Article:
Adrenocortical adenoma, nodular hyperplasia, or carcinoma was diagnosed in 50 ferrets. Thirty-five (70%) ferrets were female and 15 (30%) were male. The mean age at which clinical signs were first noticed was 3.4 years (range, 1 to 7 years). Clinical signs included large vulva (n = 31; 89% of females), alopecia (n = 43; 86%), pruritus (n = 20; 40%), and increased consumption of water and increased urine output (n = 4; 8%). A mass was palpated at the cranial pole of the kidney during physical examination of 17 (34%) ferrets. Ultrasonography, performed on 39 of 50 ferrets, revealed a unilateral adrenal gland mass in 19 (49%). Four ferrets were anemic, and 2 ferrets were thrombocytopenic. Baseline plasma concentrations of cortisol and corticosterone were within or below the reference range in all 17 ferrets tested, whereas baseline plasma estradiol concentrations were high in 4 of the 11 ferrets (36%) tested. After adrenocorticotropic hormone (acth) administration, only 1 ferret had a slightly exaggerated response on the basis of plasma cortisol concentrations, and all 17 had normal responses on the basis of plasma corticosterone concentrations. There was little or no increase in plasma estradiol concentrations after acth administration. Of the 50 ferrets, 39 were treated by adrenalectomy. Unilateral adrenalectomy was performed in 34 ferrets in which 1 adrenal gland was large, whereas subtotal bilateral adrenalectomy was performed in 5 ferrets with bilateral adrenal disease. Five ferrets died in the immediate postoperative period, and follow-up information was available for the remaining 34, 1 to 34 months after surgery. A decrease in vulvar size was generally noticed by 2 days after surgery, and complete hair regrowth was noticed by 2 months.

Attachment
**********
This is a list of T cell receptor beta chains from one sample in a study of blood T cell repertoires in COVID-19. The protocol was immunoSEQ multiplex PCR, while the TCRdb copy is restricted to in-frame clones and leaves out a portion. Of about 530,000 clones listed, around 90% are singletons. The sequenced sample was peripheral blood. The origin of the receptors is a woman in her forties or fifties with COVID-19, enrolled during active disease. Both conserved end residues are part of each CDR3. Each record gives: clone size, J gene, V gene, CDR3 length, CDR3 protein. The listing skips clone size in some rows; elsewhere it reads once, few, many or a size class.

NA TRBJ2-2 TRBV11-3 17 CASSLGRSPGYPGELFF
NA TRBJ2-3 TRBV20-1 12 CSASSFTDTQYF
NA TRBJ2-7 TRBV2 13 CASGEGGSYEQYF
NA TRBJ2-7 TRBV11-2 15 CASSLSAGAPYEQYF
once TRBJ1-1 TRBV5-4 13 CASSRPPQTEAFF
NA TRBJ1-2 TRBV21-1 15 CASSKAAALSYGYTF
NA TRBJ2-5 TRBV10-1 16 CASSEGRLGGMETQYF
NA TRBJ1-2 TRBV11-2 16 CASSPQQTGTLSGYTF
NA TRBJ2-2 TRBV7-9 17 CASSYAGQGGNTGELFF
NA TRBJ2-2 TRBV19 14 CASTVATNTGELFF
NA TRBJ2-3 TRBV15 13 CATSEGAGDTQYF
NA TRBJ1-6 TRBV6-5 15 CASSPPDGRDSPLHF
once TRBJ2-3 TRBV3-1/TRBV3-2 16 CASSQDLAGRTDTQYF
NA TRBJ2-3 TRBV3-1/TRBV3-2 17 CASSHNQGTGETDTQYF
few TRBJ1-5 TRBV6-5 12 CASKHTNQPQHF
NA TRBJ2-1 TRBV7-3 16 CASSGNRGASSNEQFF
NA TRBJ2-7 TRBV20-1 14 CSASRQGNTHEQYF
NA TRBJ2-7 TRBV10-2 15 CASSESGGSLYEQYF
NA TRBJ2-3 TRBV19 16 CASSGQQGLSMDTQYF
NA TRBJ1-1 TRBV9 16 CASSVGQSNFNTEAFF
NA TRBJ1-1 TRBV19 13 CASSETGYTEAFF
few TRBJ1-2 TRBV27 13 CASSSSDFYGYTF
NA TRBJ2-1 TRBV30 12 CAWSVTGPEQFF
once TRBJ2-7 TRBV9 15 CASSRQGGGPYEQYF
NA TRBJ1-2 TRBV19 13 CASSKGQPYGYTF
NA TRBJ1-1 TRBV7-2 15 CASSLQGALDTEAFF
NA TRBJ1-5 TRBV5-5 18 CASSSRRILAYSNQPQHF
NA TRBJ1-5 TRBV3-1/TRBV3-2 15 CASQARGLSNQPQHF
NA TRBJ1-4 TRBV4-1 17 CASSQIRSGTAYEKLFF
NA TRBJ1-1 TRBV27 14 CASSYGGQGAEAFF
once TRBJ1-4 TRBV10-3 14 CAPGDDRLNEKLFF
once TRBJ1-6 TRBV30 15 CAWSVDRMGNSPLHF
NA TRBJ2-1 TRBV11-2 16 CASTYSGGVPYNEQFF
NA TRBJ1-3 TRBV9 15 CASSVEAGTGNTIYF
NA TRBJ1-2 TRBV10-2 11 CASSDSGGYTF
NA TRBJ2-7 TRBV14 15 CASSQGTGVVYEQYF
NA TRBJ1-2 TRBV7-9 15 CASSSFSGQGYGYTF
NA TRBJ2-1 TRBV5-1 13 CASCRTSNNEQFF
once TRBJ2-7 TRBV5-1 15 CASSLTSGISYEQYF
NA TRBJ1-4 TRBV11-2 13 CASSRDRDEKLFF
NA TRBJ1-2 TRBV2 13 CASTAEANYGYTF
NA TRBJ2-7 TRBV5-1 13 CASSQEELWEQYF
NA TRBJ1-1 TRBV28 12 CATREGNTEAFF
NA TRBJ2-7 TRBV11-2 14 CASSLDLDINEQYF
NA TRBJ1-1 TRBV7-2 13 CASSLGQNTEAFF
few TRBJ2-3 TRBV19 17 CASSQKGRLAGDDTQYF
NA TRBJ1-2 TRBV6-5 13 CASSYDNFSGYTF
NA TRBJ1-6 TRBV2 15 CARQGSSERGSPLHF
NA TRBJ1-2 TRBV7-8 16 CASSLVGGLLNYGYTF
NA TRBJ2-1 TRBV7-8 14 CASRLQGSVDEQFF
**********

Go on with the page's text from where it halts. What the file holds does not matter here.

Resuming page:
Because clinical signs resolved after adrenalectomy, it was likely that the adrenocortical tumors and nodular hyperplasias of the adrenal gland were hyperfunctional. However, these ferrets did not have excessively high circulating concentrations of cortisol. At present, we recommended that diagnosis of adrenocortical disease in ferrets be made on the basis of characteristic clinical signs, results of abdominal ultrasonography, and finding large adrenal glands during surgery. Results of acth stimulation tests, with determination of plasma cortisol or corticosterone concentrations, were of no value in the diagnosis.

Free access
in Journal of the American Veterinary Medical Association